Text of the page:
After a Forgettable Regular Season, What Does Georgetown Do Now?Posted by Chris Stone on March 7th, 2017
Sitting directly in front of the Georgetown student section during the Hoyas’ 81-55 blowout loss to Villanova on Saturday, it wasn’t difficult to hear the occasional chants regarding coach John Thompson III directed toward the school’s administration. Whether it was some variation of “Fire Thompson” or “We Want Change,” a vocal collection of students made their feelings clear — after what will likely be consecutive seasons of missing the NCAA Tournament (and three of four campaigns), they’re ready for a new regime. What’s less clear is how Thompson himself feels about those chants. When he was asked about it afterward, a school official stepped in and requested that reporters limit their questions to those related to the game. The uncertainty surrounding the Hoyas’ program, however, is something worth examining, and it starts with trying to figure out what is going to happen with Thompson.
The available evidence seems to suggest that change isn’t coming to Georgetown anytime soon. That was the conclusion of ESPN’s Jeff Goodman after speaking to four ex-players who, on the condition of anonymity, suggested that a move is necessary. But institutional inertia in support of Thompson is very strong. His father, John Thompson, Jr., built the program to national prominence in the 1980s and the school recently opened a $62 million practice facility with “Big John’s” name on it. Add in the younger Thompson’s history of success that — although starting to feel rather dated — includes a trip to the Final Four, and it becomes more understandable that Georgetown is willing to give him more time to correct course.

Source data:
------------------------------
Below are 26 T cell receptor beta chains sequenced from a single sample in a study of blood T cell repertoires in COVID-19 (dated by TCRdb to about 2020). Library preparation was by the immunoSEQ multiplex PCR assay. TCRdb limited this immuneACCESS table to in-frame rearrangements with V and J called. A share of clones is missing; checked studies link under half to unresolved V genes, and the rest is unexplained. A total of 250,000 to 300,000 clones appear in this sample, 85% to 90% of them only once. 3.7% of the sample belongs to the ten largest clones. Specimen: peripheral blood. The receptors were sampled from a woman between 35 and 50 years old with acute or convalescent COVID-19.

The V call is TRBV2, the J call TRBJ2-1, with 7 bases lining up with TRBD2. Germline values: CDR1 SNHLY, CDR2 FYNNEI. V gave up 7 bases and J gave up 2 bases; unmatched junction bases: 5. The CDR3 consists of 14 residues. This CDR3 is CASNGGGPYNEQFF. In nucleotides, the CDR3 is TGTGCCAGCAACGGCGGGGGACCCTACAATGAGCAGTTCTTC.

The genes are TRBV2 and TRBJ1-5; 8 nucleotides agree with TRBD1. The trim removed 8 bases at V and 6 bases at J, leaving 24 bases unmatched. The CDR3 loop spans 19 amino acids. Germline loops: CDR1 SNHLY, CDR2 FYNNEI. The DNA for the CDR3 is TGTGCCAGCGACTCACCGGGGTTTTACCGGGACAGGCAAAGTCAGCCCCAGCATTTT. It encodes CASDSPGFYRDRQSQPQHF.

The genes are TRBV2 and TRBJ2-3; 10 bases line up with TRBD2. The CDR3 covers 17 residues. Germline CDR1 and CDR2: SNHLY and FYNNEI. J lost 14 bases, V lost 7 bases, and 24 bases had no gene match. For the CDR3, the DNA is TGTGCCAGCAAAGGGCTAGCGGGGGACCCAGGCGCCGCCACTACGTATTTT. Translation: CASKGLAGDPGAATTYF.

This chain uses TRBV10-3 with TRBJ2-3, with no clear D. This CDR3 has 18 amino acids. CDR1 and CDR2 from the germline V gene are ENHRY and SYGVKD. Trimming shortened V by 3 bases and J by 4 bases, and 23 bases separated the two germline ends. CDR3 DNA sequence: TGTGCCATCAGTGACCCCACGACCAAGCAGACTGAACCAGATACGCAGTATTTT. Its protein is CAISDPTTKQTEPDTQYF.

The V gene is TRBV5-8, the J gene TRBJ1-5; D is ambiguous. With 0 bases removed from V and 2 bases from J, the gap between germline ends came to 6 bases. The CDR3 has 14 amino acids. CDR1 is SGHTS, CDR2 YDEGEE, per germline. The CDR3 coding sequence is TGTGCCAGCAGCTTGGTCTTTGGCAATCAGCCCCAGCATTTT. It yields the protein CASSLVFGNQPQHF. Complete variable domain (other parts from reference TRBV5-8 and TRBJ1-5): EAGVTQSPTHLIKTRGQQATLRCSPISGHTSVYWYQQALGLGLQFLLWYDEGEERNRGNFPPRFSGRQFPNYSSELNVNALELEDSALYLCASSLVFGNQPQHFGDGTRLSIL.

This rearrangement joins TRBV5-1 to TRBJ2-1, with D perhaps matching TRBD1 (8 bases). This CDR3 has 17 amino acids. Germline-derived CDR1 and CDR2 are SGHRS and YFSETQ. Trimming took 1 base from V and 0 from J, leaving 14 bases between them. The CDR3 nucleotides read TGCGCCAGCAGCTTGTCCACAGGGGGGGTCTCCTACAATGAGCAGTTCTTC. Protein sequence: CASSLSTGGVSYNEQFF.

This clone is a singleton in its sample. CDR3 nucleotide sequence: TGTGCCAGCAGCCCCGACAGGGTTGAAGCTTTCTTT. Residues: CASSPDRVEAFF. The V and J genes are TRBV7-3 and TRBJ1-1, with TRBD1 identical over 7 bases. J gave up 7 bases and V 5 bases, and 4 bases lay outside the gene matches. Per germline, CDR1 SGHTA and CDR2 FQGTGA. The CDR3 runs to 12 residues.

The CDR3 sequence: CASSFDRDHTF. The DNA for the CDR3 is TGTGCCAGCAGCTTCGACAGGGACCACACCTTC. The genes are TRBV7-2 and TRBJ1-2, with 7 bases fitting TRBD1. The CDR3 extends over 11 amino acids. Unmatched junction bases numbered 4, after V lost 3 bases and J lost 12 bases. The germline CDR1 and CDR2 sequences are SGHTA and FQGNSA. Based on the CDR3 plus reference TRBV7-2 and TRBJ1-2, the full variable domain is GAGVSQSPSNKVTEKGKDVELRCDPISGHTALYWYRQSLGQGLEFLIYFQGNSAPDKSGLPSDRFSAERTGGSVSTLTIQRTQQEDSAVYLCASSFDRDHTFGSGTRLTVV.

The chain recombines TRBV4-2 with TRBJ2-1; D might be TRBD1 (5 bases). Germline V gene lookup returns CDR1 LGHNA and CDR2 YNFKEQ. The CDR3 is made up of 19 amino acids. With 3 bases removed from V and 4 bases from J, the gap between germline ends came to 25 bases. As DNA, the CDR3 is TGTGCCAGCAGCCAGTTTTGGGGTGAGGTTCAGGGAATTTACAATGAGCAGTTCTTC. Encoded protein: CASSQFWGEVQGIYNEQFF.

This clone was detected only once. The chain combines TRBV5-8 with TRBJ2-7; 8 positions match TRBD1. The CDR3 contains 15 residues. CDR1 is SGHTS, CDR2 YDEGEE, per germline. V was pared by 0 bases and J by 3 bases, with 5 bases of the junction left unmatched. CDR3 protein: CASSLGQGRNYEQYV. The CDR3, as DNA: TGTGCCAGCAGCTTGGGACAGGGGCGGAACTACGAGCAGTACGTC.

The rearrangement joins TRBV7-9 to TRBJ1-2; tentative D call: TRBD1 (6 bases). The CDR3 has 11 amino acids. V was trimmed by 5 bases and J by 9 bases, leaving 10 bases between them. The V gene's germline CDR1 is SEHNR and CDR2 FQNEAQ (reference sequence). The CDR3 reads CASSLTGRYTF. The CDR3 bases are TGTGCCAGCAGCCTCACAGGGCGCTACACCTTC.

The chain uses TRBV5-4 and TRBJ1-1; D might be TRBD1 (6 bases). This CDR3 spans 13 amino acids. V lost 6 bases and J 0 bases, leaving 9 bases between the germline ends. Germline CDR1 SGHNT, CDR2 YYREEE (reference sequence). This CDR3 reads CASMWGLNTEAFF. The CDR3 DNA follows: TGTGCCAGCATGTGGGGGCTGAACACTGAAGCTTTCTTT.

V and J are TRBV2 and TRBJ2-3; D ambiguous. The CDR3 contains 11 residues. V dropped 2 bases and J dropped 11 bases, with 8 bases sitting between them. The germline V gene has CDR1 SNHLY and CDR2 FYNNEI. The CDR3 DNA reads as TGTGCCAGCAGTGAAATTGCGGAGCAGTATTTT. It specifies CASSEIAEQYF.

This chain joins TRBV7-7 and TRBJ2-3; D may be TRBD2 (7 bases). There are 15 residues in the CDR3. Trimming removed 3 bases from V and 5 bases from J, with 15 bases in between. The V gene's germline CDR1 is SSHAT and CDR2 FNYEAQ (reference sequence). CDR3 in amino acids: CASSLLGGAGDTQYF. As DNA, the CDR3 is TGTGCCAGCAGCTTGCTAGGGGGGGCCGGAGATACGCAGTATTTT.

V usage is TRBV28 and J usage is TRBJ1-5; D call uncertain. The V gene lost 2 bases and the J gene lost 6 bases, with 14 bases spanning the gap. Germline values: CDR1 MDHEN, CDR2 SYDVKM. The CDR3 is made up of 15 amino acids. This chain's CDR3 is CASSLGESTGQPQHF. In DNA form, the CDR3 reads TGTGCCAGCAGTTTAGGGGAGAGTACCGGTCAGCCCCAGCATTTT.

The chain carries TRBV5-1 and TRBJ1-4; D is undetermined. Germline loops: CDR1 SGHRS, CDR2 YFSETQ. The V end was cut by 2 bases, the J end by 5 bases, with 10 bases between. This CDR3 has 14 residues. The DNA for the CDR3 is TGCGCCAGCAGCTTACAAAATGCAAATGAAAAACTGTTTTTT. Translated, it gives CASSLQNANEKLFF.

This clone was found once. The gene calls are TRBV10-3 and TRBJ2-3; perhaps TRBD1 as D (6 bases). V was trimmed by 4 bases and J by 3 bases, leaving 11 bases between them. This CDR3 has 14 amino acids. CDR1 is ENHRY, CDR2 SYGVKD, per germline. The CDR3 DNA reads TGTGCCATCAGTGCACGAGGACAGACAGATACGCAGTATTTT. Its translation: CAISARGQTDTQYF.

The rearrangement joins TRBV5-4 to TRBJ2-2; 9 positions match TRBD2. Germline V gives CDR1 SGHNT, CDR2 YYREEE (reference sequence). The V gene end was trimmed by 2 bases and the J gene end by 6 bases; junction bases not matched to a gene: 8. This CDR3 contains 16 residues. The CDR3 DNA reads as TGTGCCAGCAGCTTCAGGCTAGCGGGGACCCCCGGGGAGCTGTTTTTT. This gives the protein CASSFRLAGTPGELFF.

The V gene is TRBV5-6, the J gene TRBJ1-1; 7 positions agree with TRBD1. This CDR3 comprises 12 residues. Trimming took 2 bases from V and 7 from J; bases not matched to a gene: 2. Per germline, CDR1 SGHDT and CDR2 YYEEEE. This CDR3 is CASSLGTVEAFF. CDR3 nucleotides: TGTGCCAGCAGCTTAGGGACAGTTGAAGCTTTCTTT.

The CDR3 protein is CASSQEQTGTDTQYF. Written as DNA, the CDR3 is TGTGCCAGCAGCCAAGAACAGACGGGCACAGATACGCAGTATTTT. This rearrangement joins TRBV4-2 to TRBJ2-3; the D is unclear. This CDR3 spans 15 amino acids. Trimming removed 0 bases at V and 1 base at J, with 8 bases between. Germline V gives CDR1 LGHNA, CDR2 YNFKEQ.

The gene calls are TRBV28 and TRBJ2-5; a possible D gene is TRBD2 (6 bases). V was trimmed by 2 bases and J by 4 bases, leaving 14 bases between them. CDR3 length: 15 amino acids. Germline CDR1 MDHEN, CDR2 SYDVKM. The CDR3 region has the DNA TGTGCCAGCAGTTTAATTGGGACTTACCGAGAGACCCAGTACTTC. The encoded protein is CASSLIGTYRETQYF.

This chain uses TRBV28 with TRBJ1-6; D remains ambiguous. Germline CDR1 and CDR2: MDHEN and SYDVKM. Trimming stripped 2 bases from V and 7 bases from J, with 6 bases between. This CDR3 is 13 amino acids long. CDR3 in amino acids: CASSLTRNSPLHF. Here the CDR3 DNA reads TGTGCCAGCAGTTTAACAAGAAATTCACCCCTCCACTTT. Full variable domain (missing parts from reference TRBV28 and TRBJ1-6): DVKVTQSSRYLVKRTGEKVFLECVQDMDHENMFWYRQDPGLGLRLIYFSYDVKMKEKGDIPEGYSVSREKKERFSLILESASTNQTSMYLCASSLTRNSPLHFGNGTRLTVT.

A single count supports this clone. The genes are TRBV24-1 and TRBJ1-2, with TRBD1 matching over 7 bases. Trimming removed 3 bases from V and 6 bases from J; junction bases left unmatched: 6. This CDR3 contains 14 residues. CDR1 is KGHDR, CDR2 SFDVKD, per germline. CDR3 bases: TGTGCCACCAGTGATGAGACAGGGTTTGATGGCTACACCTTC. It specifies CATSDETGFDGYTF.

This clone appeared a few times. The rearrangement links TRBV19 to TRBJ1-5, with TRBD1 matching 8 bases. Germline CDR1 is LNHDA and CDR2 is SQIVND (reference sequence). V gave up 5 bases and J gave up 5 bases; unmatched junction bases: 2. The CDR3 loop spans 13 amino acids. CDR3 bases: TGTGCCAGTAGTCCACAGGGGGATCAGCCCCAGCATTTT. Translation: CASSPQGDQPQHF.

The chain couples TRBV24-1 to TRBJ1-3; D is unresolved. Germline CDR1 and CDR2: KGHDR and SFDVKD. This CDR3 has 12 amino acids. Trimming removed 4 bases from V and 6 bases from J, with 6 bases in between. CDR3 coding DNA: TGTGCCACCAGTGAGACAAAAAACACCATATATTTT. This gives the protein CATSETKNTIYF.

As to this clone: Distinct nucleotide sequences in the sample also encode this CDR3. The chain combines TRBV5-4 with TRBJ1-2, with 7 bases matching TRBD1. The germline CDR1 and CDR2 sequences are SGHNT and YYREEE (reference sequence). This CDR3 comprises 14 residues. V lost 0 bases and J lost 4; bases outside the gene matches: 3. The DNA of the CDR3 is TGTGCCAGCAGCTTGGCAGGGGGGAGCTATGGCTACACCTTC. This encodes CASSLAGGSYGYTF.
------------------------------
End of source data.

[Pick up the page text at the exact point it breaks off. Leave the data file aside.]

The good news on the Hilltop is that Thompson has seemingly done a fine job of identifying his program’s biggest problems and working to correct them. In order to better recruit the DC metro area, for example, he hired Akbar Waheed as a new assistant coach before the season. Waheed is recognized as a strong recruiter and has excellent ties to the area. The head coach also seems committed to updating the Hoyas’ offense by creating more play-making opportunities for his guards. That’s the story he reportedly sold to four-star recruit Tremont Waters before the Connecticut guard committed to the school in October. The addition of Waters is significant because the Hoyas are badly in need of a true point guard who can facilitate the offense, shoot from the outside and reduce the team’s awful (281st nationally) turnover rate. Those three changes won’t solve all of Georgetown’s problems, but when combined with the other factors that will keep Thompson at the helm, they present a case for some optimism moving forward.